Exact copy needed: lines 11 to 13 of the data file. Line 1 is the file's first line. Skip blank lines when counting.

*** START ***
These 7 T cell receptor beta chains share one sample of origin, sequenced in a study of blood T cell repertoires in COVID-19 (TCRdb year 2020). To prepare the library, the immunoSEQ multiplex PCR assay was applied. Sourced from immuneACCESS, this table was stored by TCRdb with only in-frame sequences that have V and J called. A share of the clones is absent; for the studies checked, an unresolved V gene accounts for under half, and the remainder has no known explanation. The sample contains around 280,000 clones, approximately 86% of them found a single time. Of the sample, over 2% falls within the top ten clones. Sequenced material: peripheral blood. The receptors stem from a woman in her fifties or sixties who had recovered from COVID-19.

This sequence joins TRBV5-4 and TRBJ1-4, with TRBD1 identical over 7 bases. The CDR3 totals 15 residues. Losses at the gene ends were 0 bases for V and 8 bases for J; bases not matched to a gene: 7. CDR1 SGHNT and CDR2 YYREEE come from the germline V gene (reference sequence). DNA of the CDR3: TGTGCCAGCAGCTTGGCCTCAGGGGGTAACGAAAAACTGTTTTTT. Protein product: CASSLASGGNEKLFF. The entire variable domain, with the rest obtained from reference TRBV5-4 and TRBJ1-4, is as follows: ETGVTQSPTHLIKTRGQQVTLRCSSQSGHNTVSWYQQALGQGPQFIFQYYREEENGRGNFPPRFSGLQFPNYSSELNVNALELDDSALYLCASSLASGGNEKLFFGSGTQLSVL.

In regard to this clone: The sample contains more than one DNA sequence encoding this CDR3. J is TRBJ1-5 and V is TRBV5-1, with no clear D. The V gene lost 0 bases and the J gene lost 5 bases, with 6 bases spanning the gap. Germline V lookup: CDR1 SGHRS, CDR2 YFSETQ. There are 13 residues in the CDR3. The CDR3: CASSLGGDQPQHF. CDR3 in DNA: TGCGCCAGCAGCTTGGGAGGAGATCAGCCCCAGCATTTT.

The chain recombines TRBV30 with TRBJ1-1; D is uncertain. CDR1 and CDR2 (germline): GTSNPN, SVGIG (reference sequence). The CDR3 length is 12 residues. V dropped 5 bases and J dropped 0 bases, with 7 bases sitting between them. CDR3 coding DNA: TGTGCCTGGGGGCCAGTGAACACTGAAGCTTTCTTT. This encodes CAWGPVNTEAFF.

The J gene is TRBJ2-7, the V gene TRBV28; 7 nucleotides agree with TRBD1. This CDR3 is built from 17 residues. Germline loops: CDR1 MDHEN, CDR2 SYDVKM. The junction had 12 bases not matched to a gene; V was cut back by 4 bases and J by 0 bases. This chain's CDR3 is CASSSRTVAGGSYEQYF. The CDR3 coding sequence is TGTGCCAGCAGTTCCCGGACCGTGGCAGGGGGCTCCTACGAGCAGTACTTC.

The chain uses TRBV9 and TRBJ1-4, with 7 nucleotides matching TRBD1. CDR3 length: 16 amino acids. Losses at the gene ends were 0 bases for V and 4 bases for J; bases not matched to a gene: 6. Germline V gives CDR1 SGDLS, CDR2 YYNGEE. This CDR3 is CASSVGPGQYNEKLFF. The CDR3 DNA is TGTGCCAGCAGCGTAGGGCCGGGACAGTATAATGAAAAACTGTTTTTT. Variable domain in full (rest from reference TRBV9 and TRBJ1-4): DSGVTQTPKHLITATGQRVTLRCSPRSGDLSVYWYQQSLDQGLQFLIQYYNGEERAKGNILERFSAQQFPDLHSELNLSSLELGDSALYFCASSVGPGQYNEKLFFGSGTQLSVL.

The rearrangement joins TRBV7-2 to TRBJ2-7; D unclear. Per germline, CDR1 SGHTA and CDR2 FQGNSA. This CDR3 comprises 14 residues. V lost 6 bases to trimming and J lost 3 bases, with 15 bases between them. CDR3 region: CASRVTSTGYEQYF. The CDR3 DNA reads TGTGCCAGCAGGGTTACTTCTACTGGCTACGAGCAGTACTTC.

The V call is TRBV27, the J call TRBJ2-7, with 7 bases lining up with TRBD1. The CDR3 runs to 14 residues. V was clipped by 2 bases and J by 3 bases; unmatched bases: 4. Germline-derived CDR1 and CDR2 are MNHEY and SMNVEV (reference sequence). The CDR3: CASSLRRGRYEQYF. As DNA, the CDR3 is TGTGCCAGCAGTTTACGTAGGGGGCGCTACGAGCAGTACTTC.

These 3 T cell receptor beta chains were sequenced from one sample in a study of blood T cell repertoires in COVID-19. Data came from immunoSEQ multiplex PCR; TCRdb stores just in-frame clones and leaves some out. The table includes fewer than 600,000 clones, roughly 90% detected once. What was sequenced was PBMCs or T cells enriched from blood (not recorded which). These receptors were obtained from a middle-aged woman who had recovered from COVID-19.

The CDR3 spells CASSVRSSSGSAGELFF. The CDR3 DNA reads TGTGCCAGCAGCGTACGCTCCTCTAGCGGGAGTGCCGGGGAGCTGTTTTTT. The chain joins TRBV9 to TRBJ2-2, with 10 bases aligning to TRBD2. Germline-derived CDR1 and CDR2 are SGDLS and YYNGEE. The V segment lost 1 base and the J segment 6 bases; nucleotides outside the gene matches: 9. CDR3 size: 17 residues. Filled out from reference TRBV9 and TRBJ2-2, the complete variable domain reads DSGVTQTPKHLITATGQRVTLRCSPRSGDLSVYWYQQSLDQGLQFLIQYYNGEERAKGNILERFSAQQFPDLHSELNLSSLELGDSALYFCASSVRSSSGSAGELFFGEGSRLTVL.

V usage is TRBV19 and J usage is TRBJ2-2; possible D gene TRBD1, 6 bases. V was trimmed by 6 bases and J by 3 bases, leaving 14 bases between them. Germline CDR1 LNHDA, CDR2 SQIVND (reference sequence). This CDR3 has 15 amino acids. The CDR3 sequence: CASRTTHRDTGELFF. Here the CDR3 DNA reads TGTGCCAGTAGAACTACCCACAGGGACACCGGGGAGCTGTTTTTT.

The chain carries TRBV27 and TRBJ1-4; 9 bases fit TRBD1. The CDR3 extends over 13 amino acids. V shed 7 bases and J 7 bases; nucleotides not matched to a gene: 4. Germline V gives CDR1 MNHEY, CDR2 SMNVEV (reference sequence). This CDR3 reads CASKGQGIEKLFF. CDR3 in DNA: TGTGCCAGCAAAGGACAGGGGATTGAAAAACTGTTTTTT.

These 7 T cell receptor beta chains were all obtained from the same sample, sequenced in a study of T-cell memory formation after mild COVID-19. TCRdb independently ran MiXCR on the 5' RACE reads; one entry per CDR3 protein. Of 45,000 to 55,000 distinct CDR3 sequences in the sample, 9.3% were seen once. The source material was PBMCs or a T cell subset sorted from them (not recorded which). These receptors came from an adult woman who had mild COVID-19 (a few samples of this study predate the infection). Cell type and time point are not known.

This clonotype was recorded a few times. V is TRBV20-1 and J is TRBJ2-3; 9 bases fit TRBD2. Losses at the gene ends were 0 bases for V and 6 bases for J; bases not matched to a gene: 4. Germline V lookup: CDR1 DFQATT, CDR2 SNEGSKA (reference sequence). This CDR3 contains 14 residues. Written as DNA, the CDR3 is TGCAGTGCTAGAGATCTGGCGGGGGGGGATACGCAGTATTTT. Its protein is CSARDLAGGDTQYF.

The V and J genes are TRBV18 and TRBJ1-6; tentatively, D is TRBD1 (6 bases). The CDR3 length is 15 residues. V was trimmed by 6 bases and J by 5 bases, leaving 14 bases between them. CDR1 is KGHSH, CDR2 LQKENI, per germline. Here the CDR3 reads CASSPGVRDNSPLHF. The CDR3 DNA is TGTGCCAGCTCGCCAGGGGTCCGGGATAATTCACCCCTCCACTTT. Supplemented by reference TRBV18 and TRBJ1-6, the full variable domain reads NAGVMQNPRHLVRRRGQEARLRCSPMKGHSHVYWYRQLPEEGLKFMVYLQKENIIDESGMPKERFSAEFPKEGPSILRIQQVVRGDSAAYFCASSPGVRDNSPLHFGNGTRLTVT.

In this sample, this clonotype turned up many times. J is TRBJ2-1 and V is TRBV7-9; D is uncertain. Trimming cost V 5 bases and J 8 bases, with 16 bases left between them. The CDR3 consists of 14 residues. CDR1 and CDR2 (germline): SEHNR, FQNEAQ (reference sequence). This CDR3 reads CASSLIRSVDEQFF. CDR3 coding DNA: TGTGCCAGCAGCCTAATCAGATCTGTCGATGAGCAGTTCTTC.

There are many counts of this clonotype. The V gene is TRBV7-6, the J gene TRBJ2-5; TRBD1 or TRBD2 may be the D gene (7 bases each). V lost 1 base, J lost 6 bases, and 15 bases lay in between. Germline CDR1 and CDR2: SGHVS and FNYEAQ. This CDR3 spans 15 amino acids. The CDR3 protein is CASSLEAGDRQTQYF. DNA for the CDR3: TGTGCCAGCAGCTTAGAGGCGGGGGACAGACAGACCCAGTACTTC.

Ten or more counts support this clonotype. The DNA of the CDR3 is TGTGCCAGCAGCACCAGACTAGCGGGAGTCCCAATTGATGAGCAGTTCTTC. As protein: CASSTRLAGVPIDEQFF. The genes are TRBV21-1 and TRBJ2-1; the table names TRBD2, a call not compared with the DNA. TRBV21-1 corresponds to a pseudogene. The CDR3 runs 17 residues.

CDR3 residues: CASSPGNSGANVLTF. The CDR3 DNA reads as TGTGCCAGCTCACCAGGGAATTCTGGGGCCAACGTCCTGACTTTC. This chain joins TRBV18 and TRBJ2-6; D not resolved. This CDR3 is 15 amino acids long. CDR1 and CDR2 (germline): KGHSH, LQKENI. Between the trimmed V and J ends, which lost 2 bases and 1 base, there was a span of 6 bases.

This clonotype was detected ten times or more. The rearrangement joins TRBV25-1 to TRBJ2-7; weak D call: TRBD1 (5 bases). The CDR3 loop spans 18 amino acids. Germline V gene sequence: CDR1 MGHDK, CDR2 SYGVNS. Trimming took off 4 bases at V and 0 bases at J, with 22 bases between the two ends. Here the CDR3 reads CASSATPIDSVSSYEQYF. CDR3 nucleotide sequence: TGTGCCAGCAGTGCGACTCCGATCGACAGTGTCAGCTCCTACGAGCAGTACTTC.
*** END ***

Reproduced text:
V usage is TRBV19 and J usage is TRBJ2-2; possible D gene TRBD1, 6 bases. V was trimmed by 6 bases and J by 3 bases, leaving 14 bases between them. Germline CDR1 LNHDA, CDR2 SQIVND (reference sequence). This CDR3 has 15 amino acids. The CDR3 sequence: CASRTTHRDTGELFF. Here the CDR3 DNA reads TGTGCCAGTAGAACTACCCACAGGGACACCGGGGAGCTGTTTTTT.

The chain carries TRBV27 and TRBJ1-4; 9 bases fit TRBD1. The CDR3 extends over 13 amino acids. V shed 7 bases and J 7 bases; nucleotides not matched to a gene: 4. Germline V gives CDR1 MNHEY, CDR2 SMNVEV (reference sequence). This CDR3 reads CASKGQGIEKLFF. CDR3 in DNA: TGTGCCAGCAAAGGACAGGGGATTGAAAAACTGTTTTTT.

These 7 T cell receptor beta chains were all obtained from the same sample, sequenced in a study of T-cell memory formation after mild COVID-19. TCRdb independently ran MiXCR on the 5' RACE reads; one entry per CDR3 protein. Of 45,000 to 55,000 distinct CDR3 sequences in the sample, 9.3% were seen once. The source material was PBMCs or a T cell subset sorted from them (not recorded which). These receptors came from an adult woman who had mild COVID-19 (a few samples of this study predate the infection). Cell type and time point are not known.